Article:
*Vector*. The variable indicates the vector used as the state around which to perform the required check, noted and similar to the background . It is defined as a “*Vector*” or “*VectorSerie*” type object. Its availability in output is conditioned by the boolean “*Stored*” associated with input.

- ObservationOperator
*Operator*. The variable indicates the observation operator, usually noted as , which transforms the input parameters to results to be compared to observations . Its value is defined as a “*Function*” type object or a “*Matrix*” type one. In the case of “*Function*” type, different functional forms can be used, as described in the section Requirements for functions describing an operator. If there is some control included in the observation, the operator has to be applied to a pair .

The general optional commands, available in the editing user graphical or
textual interface, are indicated in List of commands and keywords for an ADAO checking case.
Moreover, the parameters of the command “*AlgorithmParameters*” allow to choose
the specific options, described hereafter, of the algorithm. See
Description of options of an algorithm by “AlgorithmParameters” for the good use of this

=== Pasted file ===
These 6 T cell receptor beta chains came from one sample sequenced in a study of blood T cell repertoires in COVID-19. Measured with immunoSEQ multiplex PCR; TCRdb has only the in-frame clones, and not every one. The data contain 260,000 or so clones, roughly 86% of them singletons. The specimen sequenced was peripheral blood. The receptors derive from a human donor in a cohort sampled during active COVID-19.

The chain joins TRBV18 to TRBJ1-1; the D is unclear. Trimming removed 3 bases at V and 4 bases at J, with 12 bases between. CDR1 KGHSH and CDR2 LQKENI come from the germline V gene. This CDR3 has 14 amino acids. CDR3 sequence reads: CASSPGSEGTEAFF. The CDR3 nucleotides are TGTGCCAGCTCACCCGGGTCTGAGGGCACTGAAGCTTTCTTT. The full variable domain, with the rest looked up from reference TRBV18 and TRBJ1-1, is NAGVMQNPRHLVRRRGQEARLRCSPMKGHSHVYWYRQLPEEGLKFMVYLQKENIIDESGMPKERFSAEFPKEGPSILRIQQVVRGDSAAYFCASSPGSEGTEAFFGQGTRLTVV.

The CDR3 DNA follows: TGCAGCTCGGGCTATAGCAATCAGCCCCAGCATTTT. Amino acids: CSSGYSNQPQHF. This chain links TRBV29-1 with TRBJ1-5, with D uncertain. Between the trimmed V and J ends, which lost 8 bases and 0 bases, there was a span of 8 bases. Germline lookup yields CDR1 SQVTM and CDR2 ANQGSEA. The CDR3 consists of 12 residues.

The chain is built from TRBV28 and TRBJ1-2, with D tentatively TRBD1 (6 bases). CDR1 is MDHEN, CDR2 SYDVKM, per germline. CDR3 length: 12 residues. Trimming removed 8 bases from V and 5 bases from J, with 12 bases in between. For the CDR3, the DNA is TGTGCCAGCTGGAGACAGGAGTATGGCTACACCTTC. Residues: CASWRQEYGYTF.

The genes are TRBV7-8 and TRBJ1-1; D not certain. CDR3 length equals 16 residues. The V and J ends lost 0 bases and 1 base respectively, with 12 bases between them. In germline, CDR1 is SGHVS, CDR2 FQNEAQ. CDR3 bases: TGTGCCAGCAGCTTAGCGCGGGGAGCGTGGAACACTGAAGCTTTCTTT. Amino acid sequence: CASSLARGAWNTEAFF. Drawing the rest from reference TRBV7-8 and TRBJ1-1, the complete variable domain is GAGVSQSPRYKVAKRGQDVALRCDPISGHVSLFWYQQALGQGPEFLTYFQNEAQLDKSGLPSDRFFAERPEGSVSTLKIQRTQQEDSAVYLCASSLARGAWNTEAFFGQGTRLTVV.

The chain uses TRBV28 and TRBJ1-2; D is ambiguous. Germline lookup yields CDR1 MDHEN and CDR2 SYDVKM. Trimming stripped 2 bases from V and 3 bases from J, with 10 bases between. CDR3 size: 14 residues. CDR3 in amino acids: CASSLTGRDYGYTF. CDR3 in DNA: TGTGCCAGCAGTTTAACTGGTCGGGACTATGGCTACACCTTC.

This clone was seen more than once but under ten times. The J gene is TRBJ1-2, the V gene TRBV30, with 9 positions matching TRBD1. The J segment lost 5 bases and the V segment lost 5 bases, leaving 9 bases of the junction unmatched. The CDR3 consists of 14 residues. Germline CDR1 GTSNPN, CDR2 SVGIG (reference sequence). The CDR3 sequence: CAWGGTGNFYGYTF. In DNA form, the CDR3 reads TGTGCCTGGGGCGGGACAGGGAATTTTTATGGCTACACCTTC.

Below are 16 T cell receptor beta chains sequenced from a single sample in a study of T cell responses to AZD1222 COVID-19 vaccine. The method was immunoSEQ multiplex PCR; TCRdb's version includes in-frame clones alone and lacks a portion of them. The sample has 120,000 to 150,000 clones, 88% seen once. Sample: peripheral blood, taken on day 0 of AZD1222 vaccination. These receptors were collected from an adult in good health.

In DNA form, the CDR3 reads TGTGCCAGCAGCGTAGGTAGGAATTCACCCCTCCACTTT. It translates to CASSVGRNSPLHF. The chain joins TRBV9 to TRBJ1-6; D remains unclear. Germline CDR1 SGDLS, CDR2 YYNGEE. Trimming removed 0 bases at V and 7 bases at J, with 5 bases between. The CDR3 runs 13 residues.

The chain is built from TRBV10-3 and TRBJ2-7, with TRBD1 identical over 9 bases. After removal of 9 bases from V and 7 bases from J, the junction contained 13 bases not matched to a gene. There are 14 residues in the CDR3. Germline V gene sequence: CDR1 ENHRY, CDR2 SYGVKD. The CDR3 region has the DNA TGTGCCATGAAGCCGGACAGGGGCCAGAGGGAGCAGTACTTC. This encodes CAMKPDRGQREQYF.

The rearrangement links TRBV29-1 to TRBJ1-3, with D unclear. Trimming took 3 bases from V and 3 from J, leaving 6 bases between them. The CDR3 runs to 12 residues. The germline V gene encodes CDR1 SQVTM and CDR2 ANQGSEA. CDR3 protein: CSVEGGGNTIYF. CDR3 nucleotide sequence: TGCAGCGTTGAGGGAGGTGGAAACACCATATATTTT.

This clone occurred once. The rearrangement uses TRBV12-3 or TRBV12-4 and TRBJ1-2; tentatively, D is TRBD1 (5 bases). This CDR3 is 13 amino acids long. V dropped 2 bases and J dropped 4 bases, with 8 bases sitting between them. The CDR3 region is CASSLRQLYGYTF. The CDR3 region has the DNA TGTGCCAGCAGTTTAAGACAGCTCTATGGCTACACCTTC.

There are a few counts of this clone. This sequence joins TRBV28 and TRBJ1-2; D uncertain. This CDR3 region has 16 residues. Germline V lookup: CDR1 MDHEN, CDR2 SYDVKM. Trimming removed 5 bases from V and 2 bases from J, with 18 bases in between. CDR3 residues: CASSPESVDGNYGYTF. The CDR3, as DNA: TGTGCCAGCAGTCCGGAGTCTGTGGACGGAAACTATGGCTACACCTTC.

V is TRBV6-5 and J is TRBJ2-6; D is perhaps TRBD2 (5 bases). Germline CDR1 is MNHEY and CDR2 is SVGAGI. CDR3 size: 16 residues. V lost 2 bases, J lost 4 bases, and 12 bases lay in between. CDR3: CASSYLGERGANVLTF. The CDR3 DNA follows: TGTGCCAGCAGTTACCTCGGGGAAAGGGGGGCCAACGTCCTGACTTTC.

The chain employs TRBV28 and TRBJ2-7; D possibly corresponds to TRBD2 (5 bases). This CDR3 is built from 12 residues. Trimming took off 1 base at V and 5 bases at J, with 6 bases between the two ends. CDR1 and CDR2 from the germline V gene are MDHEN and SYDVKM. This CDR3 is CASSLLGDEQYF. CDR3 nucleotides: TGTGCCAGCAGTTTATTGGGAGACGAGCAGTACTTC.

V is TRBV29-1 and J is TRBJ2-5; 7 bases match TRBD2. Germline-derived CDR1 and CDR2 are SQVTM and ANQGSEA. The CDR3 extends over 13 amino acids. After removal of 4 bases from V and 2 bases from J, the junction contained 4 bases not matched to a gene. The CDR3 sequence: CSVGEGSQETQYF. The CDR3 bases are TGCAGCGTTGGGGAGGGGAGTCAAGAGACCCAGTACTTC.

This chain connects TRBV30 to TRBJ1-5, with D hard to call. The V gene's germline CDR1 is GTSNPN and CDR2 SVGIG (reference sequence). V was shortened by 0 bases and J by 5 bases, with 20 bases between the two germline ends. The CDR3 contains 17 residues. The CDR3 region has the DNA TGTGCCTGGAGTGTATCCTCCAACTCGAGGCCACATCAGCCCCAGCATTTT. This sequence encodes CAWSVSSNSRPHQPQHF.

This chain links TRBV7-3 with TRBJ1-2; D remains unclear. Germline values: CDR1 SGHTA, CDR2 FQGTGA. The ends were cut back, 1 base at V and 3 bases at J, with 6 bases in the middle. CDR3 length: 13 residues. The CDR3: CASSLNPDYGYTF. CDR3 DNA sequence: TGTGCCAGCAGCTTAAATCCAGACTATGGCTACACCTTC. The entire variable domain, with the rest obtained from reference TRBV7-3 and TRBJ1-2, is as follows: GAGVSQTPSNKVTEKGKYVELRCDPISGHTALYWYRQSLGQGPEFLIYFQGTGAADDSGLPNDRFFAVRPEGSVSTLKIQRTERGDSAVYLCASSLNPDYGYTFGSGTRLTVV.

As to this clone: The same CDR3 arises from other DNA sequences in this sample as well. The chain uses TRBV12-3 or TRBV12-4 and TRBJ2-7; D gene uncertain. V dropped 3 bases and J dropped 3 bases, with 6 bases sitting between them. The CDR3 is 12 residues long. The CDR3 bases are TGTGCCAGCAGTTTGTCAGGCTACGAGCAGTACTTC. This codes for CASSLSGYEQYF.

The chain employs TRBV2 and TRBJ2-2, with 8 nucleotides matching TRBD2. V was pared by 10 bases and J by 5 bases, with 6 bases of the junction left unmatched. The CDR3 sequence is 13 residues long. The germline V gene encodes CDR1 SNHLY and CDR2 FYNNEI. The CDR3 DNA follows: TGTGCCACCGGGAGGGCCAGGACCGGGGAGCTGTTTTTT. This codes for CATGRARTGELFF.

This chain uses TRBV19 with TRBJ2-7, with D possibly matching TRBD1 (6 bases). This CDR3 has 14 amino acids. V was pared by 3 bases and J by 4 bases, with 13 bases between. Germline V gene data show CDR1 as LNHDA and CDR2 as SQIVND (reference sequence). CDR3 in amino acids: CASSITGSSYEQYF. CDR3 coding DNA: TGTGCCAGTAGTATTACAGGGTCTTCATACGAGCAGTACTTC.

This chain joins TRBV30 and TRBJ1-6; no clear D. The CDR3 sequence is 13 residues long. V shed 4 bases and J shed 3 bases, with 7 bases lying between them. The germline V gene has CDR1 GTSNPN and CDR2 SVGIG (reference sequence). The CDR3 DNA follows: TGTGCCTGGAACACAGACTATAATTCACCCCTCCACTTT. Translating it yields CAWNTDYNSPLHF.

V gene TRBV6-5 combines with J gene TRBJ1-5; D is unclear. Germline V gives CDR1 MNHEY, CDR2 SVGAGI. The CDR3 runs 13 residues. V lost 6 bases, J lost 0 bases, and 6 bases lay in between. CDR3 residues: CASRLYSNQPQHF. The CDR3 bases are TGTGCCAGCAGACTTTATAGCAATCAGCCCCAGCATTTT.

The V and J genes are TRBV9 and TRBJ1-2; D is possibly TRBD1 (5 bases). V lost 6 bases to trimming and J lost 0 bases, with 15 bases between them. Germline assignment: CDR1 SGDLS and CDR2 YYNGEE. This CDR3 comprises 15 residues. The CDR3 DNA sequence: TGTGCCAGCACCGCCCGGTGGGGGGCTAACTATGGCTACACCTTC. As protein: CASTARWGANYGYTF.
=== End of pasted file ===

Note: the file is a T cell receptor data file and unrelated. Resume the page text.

command.

The options are the following:

- AmplitudeOfInitialDirection
*Real value*. This key indicates the scaling of the initial perturbation build as a vector used for the directional derivative around the nominal checking point. The default is 1, that means no scaling. It’s useful to modify this value, and in particular to decrease it when the biggest perturbations are going out of the allowed domain for the function.Example:

`{"AmplitudeOfInitialDirection":0.5}`

- AmplitudeOfTangentPerturbation
*Real value*. This key indicates the relative numerical magnitude of the perturbation used to estimate the tangent value of the operator at the evaluation point, i.e. its directional derivative. The conservative default is 1.e-2 i.e. 1%, and it is strongly recommended to adapt it to the needs of real problems, by decreasing its value by several orders of magnitude.Example :

`{"AmplitudeOfTangentPerturbation":1.e-2}`

- EpsilonMinimumExponent
*Integer value*. This key indicates the minimal exponent value of the power of 10 coefficient to be used to decrease the increment multiplier. The default is -8, and it has to be negative between 0 and -20. For example, its default value leads to calculate the residue of the scalar product formula with a fixed increment multiplied from 1.e0 to 1.e-8.Example:

`{"EpsilonMinimumExponent":-12}`

- InitialDirection
*Vector*. This key indicates the vector direction used for the directional derivative around the nominal checking point. It has to be a vector of the same vector size than the checking point. If not specified, this direction defaults to a random perturbation around zero of the same vector size than the checking point.Example:

`{"InitialDirection":[0.1,0.1,100.,3}`

for a state space of dimension 4

- NumberOfPrintedDigits
*Integer value*. This key indicates the number of digits of precision for floating point printed output. The default is 5, with a minimum of 0.Example:

`{"NumberOfPrintedDigits":5}`

- ResiduFormula